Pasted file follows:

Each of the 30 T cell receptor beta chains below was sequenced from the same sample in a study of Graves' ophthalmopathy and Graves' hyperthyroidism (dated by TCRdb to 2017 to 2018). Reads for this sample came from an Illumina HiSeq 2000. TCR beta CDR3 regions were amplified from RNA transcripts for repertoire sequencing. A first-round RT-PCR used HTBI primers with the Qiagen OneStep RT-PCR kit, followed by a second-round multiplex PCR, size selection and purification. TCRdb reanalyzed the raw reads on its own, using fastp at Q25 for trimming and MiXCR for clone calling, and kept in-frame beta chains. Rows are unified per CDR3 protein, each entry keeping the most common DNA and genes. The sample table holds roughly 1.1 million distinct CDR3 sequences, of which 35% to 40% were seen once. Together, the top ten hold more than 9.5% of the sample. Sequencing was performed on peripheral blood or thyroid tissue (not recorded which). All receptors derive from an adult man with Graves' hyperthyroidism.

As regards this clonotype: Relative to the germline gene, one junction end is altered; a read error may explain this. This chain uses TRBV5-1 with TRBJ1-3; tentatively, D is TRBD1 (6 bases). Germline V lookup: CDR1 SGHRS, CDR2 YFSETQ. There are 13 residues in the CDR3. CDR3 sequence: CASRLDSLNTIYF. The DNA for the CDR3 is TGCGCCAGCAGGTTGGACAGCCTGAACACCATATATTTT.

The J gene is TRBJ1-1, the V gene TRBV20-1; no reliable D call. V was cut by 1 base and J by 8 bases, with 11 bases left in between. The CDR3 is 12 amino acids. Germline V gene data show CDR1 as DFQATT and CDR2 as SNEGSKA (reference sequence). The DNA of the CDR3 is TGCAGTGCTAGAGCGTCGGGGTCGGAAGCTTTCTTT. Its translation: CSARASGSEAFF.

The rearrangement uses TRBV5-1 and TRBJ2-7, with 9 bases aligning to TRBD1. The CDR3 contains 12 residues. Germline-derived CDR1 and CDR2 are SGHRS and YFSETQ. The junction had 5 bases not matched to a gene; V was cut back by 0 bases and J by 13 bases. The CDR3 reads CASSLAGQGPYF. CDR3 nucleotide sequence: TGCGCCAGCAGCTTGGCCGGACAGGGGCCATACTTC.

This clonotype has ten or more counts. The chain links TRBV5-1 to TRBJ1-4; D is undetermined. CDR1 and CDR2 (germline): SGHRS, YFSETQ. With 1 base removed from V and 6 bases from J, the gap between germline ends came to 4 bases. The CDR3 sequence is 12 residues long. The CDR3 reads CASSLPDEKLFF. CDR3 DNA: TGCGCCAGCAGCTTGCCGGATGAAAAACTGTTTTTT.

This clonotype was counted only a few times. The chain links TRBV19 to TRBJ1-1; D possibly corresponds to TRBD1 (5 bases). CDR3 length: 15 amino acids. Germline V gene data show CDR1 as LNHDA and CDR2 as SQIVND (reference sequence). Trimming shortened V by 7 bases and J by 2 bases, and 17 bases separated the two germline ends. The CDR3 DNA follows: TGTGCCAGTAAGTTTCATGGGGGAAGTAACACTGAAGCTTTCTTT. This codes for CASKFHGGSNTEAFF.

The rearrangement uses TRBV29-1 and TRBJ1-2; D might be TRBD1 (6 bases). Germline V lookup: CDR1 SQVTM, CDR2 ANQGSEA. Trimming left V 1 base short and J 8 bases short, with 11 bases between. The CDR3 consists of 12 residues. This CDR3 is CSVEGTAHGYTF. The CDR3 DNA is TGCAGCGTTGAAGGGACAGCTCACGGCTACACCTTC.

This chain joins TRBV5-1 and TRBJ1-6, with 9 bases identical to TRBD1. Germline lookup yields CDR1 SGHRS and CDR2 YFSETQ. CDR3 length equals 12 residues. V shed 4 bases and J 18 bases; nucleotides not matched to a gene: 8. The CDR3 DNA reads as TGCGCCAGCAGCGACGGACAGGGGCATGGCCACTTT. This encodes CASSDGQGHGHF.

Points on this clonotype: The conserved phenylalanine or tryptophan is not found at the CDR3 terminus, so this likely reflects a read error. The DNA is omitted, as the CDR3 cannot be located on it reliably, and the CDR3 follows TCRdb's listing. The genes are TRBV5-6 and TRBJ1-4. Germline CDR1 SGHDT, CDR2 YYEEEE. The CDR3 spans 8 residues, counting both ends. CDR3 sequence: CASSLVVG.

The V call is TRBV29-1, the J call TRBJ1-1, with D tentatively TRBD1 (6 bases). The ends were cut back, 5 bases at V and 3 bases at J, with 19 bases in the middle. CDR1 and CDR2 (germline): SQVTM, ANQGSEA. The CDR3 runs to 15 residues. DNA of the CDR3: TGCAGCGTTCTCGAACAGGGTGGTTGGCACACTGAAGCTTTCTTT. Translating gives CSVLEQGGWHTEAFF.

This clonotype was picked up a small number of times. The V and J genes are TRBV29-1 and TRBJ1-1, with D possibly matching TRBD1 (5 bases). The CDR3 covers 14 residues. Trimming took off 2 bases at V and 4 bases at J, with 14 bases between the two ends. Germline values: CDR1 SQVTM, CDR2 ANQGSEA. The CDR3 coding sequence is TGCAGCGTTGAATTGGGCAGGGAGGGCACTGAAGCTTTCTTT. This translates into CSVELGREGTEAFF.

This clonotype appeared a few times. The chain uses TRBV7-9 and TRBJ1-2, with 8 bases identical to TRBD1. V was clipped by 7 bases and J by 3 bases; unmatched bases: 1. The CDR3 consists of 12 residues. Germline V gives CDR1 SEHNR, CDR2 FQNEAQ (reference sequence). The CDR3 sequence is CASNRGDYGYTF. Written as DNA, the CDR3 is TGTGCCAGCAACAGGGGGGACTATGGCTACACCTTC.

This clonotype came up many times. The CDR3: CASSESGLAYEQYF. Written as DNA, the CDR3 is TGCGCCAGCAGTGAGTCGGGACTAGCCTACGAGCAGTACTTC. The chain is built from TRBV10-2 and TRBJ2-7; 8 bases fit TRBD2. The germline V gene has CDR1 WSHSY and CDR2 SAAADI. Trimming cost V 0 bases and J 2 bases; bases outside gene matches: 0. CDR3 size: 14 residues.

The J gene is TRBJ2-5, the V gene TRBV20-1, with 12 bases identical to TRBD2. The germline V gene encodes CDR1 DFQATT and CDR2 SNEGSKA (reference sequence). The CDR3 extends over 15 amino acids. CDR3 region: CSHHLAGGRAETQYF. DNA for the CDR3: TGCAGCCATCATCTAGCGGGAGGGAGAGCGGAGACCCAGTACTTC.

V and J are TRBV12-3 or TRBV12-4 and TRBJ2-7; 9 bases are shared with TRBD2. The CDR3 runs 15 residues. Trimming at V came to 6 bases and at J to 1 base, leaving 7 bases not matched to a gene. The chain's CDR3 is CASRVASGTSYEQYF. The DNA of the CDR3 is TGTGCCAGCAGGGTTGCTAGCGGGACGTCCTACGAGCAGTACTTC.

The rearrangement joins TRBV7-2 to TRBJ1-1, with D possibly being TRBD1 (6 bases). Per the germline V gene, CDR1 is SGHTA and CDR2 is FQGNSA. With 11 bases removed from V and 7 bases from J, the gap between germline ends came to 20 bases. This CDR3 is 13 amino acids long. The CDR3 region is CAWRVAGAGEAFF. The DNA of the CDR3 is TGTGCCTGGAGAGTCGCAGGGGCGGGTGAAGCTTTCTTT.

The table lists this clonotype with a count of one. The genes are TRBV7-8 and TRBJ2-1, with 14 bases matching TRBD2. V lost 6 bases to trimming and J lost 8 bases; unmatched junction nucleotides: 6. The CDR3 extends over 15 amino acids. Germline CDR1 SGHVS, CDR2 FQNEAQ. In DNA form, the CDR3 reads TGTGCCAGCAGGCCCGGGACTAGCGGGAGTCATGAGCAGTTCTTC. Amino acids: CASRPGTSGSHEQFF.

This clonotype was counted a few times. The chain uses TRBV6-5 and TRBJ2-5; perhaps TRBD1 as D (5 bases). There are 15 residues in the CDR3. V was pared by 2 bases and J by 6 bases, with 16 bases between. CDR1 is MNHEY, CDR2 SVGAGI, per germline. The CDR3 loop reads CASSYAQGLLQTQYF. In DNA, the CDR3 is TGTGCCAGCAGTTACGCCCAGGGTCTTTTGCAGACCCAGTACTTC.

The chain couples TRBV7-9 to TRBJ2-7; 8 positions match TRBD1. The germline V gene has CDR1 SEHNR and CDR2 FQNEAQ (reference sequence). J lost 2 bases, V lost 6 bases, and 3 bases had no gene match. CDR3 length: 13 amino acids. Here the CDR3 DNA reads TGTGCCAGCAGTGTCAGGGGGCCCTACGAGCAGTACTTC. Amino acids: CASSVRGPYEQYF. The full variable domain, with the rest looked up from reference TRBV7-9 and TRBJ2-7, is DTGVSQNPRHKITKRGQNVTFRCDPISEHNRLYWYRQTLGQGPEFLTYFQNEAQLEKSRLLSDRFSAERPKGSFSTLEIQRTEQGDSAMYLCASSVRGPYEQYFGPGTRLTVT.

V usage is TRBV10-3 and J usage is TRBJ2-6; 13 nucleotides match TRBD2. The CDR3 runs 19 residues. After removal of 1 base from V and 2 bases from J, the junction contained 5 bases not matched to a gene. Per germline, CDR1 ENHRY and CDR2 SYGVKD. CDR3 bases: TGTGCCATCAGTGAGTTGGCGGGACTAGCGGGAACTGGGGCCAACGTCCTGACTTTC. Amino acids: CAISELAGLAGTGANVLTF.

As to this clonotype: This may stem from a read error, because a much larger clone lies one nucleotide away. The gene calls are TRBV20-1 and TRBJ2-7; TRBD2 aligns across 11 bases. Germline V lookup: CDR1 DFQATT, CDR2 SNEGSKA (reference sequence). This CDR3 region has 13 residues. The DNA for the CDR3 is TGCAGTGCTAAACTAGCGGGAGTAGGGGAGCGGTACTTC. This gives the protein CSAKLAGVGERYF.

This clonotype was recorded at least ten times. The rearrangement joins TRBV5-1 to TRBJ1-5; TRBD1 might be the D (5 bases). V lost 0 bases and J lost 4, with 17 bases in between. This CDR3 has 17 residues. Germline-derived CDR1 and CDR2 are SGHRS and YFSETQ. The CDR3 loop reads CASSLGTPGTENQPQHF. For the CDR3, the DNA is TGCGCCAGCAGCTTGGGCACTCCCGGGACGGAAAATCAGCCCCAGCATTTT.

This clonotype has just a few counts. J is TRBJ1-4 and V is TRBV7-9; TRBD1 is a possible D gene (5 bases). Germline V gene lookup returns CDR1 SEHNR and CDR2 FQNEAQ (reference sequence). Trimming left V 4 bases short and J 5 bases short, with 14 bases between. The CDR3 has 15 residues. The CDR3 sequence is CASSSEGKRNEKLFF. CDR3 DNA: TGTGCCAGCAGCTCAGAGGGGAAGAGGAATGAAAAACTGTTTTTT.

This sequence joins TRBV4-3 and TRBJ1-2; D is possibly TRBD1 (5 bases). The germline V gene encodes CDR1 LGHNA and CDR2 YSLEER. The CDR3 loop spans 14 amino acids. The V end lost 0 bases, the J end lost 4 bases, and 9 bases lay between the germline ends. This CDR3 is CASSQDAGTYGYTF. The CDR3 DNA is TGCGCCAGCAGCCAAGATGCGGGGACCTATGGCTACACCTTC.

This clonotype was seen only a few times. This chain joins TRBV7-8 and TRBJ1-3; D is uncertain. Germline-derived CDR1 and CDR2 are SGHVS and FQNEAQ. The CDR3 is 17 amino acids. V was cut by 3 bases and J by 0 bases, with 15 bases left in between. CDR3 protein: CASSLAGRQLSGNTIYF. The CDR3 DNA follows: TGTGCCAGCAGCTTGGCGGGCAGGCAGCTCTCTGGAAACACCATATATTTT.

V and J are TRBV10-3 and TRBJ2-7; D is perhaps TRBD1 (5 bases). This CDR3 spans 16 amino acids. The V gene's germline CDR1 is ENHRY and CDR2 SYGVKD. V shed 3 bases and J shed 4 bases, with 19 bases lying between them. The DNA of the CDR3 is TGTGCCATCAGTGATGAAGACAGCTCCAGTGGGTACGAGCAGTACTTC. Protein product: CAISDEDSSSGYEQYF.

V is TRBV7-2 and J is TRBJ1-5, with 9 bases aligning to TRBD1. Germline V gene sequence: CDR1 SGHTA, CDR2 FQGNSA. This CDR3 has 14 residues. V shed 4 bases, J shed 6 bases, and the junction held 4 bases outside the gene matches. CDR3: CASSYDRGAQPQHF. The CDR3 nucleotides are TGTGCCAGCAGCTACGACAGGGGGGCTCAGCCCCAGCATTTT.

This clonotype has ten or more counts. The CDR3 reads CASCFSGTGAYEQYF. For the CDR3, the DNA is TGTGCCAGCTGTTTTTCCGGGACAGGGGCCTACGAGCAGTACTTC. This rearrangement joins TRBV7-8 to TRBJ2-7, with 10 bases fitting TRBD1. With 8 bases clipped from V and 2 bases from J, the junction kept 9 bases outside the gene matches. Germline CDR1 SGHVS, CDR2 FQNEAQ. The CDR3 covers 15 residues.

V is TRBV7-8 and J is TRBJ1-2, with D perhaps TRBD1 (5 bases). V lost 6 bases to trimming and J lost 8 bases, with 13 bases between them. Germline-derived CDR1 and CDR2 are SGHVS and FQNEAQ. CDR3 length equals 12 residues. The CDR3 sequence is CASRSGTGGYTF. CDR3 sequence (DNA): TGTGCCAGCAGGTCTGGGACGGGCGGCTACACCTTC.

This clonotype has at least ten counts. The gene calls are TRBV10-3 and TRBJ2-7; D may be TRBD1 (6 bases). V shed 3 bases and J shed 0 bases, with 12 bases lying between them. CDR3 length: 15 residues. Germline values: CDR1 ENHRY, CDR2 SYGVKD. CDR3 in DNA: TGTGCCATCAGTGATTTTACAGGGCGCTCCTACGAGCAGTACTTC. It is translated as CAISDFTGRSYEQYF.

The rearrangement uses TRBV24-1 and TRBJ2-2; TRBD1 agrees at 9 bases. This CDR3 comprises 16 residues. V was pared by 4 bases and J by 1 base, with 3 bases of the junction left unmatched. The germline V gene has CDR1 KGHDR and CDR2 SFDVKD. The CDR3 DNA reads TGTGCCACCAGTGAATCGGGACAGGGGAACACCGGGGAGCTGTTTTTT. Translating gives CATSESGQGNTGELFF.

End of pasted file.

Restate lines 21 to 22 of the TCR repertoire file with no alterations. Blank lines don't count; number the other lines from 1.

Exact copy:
As to this clonotype: This may stem from a read error, because a much larger clone lies one nucleotide away. The gene calls are TRBV20-1 and TRBJ2-7; TRBD2 aligns across 11 bases. Germline V lookup: CDR1 DFQATT, CDR2 SNEGSKA (reference sequence). This CDR3 region has 13 residues. The DNA for the CDR3 is TGCAGTGCTAAACTAGCGGGAGTAGGGGAGCGGTACTTC. This gives the protein CSAKLAGVGERYF.

This clonotype was recorded at least ten times. The rearrangement joins TRBV5-1 to TRBJ1-5; TRBD1 might be the D (5 bases). V lost 0 bases and J lost 4, with 17 bases in between. This CDR3 has 17 residues. Germline-derived CDR1 and CDR2 are SGHRS and YFSETQ. The CDR3 loop reads CASSLGTPGTENQPQHF. For the CDR3, the DNA is TGCGCCAGCAGCTTGGGCACTCCCGGGACGGAAAATCAGCCCCAGCATTTT.